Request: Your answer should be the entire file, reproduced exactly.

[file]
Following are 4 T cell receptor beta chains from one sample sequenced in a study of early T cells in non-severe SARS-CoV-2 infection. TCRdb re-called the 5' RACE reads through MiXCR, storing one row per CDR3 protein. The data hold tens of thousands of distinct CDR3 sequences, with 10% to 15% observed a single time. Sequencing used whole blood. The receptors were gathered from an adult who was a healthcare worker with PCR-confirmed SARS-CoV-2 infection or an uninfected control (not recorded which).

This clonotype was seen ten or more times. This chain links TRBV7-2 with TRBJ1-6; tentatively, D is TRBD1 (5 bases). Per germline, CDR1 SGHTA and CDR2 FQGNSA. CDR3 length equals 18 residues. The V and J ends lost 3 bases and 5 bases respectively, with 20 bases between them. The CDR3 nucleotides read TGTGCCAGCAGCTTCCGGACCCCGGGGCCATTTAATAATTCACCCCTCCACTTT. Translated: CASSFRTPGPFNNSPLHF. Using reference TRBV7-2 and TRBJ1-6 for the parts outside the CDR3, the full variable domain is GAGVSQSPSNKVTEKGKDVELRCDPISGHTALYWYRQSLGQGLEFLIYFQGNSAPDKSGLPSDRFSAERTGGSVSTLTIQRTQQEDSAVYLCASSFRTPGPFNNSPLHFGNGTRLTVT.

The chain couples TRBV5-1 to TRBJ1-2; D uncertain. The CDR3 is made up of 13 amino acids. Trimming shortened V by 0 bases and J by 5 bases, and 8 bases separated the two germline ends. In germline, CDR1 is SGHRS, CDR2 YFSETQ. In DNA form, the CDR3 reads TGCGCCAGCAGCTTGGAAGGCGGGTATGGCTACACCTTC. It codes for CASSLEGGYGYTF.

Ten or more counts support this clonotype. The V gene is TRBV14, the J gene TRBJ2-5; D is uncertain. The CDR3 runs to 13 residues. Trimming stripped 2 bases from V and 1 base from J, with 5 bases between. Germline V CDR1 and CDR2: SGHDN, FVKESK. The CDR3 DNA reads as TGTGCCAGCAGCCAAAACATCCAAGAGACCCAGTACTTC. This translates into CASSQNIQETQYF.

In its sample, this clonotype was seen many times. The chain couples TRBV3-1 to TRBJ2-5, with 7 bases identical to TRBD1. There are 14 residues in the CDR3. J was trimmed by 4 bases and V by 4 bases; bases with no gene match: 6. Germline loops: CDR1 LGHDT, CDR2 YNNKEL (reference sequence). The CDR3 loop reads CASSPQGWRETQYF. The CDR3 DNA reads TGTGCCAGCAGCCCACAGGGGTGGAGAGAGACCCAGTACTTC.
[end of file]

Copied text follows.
Following are 4 T cell receptor beta chains from one sample sequenced in a study of early T cells in non-severe SARS-CoV-2 infection. TCRdb re-called the 5' RACE reads through MiXCR, storing one row per CDR3 protein. The data hold tens of thousands of distinct CDR3 sequences, with 10% to 15% observed a single time. Sequencing used whole blood. The receptors were gathered from an adult who was a healthcare worker with PCR-confirmed SARS-CoV-2 infection or an uninfected control (not recorded which).

This clonotype was seen ten or more times. This chain links TRBV7-2 with TRBJ1-6; tentatively, D is TRBD1 (5 bases). Per germline, CDR1 SGHTA and CDR2 FQGNSA. CDR3 length equals 18 residues. The V and J ends lost 3 bases and 5 bases respectively, with 20 bases between them. The CDR3 nucleotides read TGTGCCAGCAGCTTCCGGACCCCGGGGCCATTTAATAATTCACCCCTCCACTTT. Translated: CASSFRTPGPFNNSPLHF. Using reference TRBV7-2 and TRBJ1-6 for the parts outside the CDR3, the full variable domain is GAGVSQSPSNKVTEKGKDVELRCDPISGHTALYWYRQSLGQGLEFLIYFQGNSAPDKSGLPSDRFSAERTGGSVSTLTIQRTQQEDSAVYLCASSFRTPGPFNNSPLHFGNGTRLTVT.

The chain couples TRBV5-1 to TRBJ1-2; D uncertain. The CDR3 is made up of 13 amino acids. Trimming shortened V by 0 bases and J by 5 bases, and 8 bases separated the two germline ends. In germline, CDR1 is SGHRS, CDR2 YFSETQ. In DNA form, the CDR3 reads TGCGCCAGCAGCTTGGAAGGCGGGTATGGCTACACCTTC. It codes for CASSLEGGYGYTF.

Ten or more counts support this clonotype. The V gene is TRBV14, the J gene TRBJ2-5; D is uncertain. The CDR3 runs to 13 residues. Trimming stripped 2 bases from V and 1 base from J, with 5 bases between. Germline V CDR1 and CDR2: SGHDN, FVKESK. The CDR3 DNA reads as TGTGCCAGCAGCCAAAACATCCAAGAGACCCAGTACTTC. This translates into CASSQNIQETQYF.

In its sample, this clonotype was seen many times. The chain couples TRBV3-1 to TRBJ2-5, with 7 bases identical to TRBD1. There are 14 residues in the CDR3. J was trimmed by 4 bases and V by 4 bases; bases with no gene match: 6. Germline loops: CDR1 LGHDT, CDR2 YNNKEL (reference sequence). The CDR3 loop reads CASSPQGWRETQYF. The CDR3 DNA reads TGTGCCAGCAGCCCACAGGGGTGGAGAGAGACCCAGTACTTC.